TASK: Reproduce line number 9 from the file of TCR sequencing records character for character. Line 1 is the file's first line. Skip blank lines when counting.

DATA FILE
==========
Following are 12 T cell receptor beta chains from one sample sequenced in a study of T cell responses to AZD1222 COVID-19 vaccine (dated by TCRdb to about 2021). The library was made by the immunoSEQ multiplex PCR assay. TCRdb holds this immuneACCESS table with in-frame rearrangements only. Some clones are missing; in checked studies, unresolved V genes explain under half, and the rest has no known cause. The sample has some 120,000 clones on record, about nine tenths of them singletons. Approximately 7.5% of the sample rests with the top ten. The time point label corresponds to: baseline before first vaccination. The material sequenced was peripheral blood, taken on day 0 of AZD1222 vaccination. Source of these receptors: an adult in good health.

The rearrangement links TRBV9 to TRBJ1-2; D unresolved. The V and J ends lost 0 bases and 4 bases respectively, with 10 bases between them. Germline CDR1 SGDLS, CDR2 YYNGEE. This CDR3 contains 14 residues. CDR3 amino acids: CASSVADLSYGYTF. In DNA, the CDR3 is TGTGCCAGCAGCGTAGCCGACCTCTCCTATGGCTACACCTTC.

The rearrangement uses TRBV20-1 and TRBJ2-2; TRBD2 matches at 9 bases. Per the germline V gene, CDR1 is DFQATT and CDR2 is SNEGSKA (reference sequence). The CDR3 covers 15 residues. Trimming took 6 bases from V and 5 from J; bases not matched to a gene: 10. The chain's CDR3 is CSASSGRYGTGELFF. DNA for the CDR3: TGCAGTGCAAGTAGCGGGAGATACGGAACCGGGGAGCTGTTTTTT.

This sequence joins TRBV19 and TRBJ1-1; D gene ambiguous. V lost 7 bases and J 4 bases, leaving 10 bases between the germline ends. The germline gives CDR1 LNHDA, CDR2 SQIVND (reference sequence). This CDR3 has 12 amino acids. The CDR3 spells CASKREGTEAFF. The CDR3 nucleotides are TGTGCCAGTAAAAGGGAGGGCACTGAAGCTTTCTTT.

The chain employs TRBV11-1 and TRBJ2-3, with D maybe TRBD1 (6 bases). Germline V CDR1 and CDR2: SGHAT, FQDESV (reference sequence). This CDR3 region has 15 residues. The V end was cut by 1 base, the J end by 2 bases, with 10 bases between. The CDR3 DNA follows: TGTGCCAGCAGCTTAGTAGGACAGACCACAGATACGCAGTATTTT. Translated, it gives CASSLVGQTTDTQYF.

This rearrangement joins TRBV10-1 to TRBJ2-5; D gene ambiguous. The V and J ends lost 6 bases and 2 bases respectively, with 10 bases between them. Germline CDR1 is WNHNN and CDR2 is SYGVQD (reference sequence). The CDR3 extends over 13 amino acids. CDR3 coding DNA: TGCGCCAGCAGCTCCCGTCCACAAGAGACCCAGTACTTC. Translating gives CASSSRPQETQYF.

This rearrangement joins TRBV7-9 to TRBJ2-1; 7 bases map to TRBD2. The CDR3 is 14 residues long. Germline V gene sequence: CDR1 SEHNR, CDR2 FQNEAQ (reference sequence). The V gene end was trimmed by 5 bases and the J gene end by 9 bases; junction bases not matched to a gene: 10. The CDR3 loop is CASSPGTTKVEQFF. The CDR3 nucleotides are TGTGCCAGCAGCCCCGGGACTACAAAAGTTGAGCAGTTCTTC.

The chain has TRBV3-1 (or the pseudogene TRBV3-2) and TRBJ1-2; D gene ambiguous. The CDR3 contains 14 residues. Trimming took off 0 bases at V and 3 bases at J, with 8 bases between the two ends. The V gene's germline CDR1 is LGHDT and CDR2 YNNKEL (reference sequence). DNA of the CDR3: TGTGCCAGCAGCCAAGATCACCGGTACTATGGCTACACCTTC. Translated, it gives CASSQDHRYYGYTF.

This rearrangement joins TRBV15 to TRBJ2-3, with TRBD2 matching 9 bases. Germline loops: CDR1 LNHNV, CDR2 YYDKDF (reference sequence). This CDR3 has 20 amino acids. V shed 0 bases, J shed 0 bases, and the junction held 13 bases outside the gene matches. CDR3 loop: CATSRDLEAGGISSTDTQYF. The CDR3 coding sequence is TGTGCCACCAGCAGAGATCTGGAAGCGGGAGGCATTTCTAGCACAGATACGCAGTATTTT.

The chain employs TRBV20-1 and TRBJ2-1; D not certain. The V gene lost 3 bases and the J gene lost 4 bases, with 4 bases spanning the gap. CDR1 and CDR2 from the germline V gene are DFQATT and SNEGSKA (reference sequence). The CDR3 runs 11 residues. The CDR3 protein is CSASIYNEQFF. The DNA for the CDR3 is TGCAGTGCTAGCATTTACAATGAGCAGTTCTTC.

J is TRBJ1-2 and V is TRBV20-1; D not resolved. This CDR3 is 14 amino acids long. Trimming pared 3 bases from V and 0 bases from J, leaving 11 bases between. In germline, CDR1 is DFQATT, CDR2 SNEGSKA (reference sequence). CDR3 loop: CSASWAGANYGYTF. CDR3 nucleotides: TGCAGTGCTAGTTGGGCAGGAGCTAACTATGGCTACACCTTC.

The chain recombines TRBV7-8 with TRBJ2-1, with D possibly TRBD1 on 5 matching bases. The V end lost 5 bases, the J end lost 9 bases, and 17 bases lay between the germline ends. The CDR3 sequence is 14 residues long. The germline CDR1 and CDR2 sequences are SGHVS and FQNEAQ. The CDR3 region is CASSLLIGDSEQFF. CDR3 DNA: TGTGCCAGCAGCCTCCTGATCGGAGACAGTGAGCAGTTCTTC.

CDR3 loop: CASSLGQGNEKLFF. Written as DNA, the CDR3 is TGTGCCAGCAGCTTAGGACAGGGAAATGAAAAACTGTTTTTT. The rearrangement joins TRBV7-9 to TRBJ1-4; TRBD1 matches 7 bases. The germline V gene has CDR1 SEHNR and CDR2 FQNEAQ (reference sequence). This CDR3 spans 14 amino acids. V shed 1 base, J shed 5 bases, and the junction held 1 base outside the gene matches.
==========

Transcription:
This rearrangement joins TRBV15 to TRBJ2-3, with TRBD2 matching 9 bases. Germline loops: CDR1 LNHNV, CDR2 YYDKDF (reference sequence). This CDR3 has 20 amino acids. V shed 0 bases, J shed 0 bases, and the junction held 13 bases outside the gene matches. CDR3 loop: CATSRDLEAGGISSTDTQYF. The CDR3 coding sequence is TGTGCCACCAGCAGAGATCTGGAAGCGGGAGGCATTTCTAGCACAGATACGCAGTATTTT.